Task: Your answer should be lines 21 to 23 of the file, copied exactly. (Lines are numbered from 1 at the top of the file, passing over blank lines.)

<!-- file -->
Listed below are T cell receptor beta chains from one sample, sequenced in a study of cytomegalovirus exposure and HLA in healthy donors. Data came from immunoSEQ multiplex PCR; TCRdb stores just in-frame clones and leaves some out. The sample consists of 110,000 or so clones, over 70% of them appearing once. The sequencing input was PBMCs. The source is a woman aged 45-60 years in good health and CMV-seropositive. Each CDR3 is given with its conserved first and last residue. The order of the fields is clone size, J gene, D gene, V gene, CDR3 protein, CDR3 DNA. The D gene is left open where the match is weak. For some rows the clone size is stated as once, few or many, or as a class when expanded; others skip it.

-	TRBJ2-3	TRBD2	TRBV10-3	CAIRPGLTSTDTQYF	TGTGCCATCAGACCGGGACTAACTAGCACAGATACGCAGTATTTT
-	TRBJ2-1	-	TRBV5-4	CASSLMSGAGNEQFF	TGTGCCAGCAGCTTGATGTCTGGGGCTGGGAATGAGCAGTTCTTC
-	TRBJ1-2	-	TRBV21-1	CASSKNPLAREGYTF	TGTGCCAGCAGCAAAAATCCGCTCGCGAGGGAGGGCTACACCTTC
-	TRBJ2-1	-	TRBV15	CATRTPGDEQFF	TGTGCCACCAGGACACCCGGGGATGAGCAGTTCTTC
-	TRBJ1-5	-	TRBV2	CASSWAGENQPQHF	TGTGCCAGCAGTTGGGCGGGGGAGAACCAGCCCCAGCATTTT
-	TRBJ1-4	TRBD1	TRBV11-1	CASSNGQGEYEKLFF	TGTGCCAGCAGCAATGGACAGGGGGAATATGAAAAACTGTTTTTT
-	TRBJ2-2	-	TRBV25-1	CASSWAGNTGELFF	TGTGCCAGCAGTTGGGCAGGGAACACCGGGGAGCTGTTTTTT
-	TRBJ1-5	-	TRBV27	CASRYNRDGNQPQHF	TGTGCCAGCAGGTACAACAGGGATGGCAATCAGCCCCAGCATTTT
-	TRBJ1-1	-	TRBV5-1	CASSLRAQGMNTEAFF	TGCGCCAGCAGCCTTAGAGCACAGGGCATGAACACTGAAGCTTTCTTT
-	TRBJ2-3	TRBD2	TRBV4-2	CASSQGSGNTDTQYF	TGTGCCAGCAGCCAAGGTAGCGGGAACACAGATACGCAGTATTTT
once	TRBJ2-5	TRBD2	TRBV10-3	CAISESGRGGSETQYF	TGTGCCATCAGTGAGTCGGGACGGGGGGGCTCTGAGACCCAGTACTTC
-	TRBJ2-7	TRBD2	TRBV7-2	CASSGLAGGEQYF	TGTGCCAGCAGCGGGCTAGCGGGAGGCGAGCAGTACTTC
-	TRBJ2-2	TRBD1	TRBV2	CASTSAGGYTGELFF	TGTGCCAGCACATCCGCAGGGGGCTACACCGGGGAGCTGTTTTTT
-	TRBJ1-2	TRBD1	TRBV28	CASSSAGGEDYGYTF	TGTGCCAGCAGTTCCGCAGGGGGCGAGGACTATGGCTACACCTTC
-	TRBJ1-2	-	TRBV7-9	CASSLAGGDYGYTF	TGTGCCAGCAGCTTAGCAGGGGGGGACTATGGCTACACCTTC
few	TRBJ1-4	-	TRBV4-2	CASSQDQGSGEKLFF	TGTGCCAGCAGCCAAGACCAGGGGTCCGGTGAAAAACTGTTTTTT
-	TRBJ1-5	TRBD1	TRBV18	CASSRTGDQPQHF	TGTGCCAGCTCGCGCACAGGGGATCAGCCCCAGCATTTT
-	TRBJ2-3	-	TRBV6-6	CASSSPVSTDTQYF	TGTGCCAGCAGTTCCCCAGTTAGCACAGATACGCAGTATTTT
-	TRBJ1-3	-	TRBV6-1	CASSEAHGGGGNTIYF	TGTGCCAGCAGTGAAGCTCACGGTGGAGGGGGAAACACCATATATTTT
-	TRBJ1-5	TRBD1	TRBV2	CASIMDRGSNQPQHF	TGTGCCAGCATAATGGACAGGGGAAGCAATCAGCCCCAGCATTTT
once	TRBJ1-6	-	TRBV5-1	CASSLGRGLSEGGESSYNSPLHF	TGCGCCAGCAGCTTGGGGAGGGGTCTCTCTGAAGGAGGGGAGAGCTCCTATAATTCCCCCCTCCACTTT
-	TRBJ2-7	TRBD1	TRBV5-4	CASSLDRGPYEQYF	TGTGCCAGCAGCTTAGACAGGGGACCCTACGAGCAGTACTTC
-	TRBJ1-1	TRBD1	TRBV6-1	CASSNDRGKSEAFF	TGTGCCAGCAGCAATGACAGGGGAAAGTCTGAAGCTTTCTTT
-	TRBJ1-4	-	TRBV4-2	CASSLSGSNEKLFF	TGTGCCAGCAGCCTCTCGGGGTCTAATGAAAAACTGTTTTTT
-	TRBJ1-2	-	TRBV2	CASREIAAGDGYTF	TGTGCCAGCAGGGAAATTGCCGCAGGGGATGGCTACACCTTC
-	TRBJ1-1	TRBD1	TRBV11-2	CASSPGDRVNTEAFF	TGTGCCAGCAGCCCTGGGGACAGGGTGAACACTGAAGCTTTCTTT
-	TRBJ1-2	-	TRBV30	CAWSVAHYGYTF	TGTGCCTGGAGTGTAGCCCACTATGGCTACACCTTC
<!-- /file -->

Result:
-	TRBJ1-5	TRBD1	TRBV2	CASIMDRGSNQPQHF	TGTGCCAGCATAATGGACAGGGGAAGCAATCAGCCCCAGCATTTT
once	TRBJ1-6	-	TRBV5-1	CASSLGRGLSEGGESSYNSPLHF	TGCGCCAGCAGCTTGGGGAGGGGTCTCTCTGAAGGAGGGGAGAGCTCCTATAATTCCCCCCTCCACTTT
-	TRBJ2-7	TRBD1	TRBV5-4	CASSLDRGPYEQYF	TGTGCCAGCAGCTTAGACAGGGGACCCTACGAGCAGTACTTC